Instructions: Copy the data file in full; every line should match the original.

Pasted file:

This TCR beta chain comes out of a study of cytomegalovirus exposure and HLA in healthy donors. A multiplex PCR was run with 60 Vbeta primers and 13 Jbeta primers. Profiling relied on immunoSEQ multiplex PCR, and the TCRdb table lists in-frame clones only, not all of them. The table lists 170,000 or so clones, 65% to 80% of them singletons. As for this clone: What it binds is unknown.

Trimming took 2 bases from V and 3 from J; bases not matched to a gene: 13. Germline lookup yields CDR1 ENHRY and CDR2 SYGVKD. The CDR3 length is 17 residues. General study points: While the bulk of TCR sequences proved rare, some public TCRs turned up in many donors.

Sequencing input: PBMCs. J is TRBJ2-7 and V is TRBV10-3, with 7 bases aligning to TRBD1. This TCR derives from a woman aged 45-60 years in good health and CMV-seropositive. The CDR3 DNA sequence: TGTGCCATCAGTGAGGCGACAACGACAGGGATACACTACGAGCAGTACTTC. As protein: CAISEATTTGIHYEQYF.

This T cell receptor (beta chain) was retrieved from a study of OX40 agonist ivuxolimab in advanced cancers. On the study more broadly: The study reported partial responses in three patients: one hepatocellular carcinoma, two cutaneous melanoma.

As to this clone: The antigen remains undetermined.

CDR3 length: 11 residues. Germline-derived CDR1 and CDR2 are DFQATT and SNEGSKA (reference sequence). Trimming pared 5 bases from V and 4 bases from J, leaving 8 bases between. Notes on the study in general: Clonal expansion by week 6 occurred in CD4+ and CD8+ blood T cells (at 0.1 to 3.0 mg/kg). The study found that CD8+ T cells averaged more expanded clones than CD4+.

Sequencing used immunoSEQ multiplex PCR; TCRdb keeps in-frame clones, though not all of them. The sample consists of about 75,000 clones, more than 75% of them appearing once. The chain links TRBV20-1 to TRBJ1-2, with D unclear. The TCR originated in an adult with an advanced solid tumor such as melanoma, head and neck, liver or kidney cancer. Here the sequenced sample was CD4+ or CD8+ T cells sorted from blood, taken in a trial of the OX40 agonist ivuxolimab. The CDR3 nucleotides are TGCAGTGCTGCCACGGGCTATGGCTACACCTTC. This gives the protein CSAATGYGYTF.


This TCR beta chain comes out of a study of cytomegalovirus exposure and HLA in healthy donors. A multiplex PCR was run with 60 Vbeta primers and 13 Jbeta primers. Profiling relied on immunoSEQ multiplex PCR, and the TCRdb table lists in-frame clones only, not all of them. The table lists 170,000 or so clones, 65% to 80% of them singletons. As for this clone: What it binds is unknown.

Trimming took 2 bases from V and 3 from J; bases not matched to a gene: 13. Germline lookup yields CDR1 ENHRY and CDR2 SYGVKD. The CDR3 length is 17 residues. General study points: While the bulk of TCR sequences proved rare, some public TCRs turned up in many donors.

Sequencing input: PBMCs. J is TRBJ2-7 and V is TRBV10-3, with 7 bases aligning to TRBD1. This TCR derives from a woman aged 45-60 years in good health and CMV-seropositive. The CDR3 DNA sequence: TGTGCCATCAGTGAGGCGACAACGACAGGGATACACTACGAGCAGTACTTC. As protein: CAISEATTTGIHYEQYF.

This T cell receptor (beta chain) was retrieved from a study of OX40 agonist ivuxolimab in advanced cancers. On the study more broadly: The study reported partial responses in three patients: one hepatocellular carcinoma, two cutaneous melanoma.

As to this clone: The antigen remains undetermined.

CDR3 length: 11 residues. Germline-derived CDR1 and CDR2 are DFQATT and SNEGSKA (reference sequence). Trimming pared 5 bases from V and 4 bases from J, leaving 8 bases between. Notes on the study in general: Clonal expansion by week 6 occurred in CD4+ and CD8+ blood T cells (at 0.1 to 3.0 mg/kg). The study found that CD8+ T cells averaged more expanded clones than CD4+.

Sequencing used immunoSEQ multiplex PCR; TCRdb keeps in-frame clones, though not all of them. The sample consists of about 75,000 clones, more than 75% of them appearing once. The chain links TRBV20-1 to TRBJ1-2, with D unclear. The TCR originated in an adult with an advanced solid tumor such as melanoma, head and neck, liver or kidney cancer. Here the sequenced sample was CD4+ or CD8+ T cells sorted from blood, taken in a trial of the OX40 agonist ivuxolimab. The CDR3 nucleotides are TGCAGTGCTGCCACGGGCTATGGCTACACCTTC. This gives the protein CSAATGYGYTF.